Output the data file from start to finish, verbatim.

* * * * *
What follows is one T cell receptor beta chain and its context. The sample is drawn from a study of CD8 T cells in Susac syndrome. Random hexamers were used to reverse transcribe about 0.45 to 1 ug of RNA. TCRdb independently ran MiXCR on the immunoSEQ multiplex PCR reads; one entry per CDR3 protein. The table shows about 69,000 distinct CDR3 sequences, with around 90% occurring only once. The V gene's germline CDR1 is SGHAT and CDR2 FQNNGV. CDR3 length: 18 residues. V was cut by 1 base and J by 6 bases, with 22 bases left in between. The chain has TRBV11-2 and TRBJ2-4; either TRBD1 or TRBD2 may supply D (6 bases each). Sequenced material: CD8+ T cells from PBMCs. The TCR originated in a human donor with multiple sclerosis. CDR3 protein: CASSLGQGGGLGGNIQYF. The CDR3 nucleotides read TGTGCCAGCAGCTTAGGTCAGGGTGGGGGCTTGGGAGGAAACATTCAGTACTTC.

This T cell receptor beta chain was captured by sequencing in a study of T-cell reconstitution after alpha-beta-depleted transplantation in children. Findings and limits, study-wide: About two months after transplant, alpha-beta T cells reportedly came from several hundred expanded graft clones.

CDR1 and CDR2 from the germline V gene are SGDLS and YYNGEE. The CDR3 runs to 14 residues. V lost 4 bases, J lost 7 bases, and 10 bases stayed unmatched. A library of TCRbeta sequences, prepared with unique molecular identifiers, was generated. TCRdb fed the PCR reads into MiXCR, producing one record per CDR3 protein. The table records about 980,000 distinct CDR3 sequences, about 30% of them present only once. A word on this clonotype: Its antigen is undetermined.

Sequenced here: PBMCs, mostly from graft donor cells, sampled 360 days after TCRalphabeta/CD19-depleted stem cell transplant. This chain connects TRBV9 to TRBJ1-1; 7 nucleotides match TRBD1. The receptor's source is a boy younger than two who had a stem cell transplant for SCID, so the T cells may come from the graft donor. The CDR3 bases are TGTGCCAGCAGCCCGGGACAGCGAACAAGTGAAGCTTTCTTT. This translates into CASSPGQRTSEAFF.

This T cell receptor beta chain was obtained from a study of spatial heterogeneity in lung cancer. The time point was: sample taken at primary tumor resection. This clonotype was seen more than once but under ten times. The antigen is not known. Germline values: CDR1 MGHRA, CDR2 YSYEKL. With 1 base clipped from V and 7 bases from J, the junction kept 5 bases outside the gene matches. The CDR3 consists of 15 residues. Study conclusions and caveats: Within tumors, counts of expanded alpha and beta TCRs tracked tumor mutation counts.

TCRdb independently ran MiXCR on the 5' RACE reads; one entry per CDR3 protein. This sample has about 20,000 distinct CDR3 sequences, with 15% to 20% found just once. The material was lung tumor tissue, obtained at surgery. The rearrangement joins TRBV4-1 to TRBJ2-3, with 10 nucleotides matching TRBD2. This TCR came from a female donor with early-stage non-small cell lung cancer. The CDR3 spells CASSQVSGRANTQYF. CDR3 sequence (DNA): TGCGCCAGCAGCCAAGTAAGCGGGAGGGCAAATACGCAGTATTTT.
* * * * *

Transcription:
What follows is one T cell receptor beta chain and its context. The sample is drawn from a study of CD8 T cells in Susac syndrome. Random hexamers were used to reverse transcribe about 0.45 to 1 ug of RNA. TCRdb independently ran MiXCR on the immunoSEQ multiplex PCR reads; one entry per CDR3 protein. The table shows about 69,000 distinct CDR3 sequences, with around 90% occurring only once. The V gene's germline CDR1 is SGHAT and CDR2 FQNNGV. CDR3 length: 18 residues. V was cut by 1 base and J by 6 bases, with 22 bases left in between. The chain has TRBV11-2 and TRBJ2-4; either TRBD1 or TRBD2 may supply D (6 bases each). Sequenced material: CD8+ T cells from PBMCs. The TCR originated in a human donor with multiple sclerosis. CDR3 protein: CASSLGQGGGLGGNIQYF. The CDR3 nucleotides read TGTGCCAGCAGCTTAGGTCAGGGTGGGGGCTTGGGAGGAAACATTCAGTACTTC.

This T cell receptor beta chain was captured by sequencing in a study of T-cell reconstitution after alpha-beta-depleted transplantation in children. Findings and limits, study-wide: About two months after transplant, alpha-beta T cells reportedly came from several hundred expanded graft clones.

CDR1 and CDR2 from the germline V gene are SGDLS and YYNGEE. The CDR3 runs to 14 residues. V lost 4 bases, J lost 7 bases, and 10 bases stayed unmatched. A library of TCRbeta sequences, prepared with unique molecular identifiers, was generated. TCRdb fed the PCR reads into MiXCR, producing one record per CDR3 protein. The table records about 980,000 distinct CDR3 sequences, about 30% of them present only once. A word on this clonotype: Its antigen is undetermined.

Sequenced here: PBMCs, mostly from graft donor cells, sampled 360 days after TCRalphabeta/CD19-depleted stem cell transplant. This chain connects TRBV9 to TRBJ1-1; 7 nucleotides match TRBD1. The receptor's source is a boy younger than two who had a stem cell transplant for SCID, so the T cells may come from the graft donor. The CDR3 bases are TGTGCCAGCAGCCCGGGACAGCGAACAAGTGAAGCTTTCTTT. This translates into CASSPGQRTSEAFF.

This T cell receptor beta chain was obtained from a study of spatial heterogeneity in lung cancer. The time point was: sample taken at primary tumor resection. This clonotype was seen more than once but under ten times. The antigen is not known. Germline values: CDR1 MGHRA, CDR2 YSYEKL. With 1 base clipped from V and 7 bases from J, the junction kept 5 bases outside the gene matches. The CDR3 consists of 15 residues. Study conclusions and caveats: Within tumors, counts of expanded alpha and beta TCRs tracked tumor mutation counts.

TCRdb independently ran MiXCR on the 5' RACE reads; one entry per CDR3 protein. This sample has about 20,000 distinct CDR3 sequences, with 15% to 20% found just once. The material was lung tumor tissue, obtained at surgery. The rearrangement joins TRBV4-1 to TRBJ2-3, with 10 nucleotides matching TRBD2. This TCR came from a female donor with early-stage non-small cell lung cancer. The CDR3 spells CASSQVSGRANTQYF. CDR3 sequence (DNA): TGCGCCAGCAGCCAAGTAAGCGGGAGGGCAAATACGCAGTATTTT.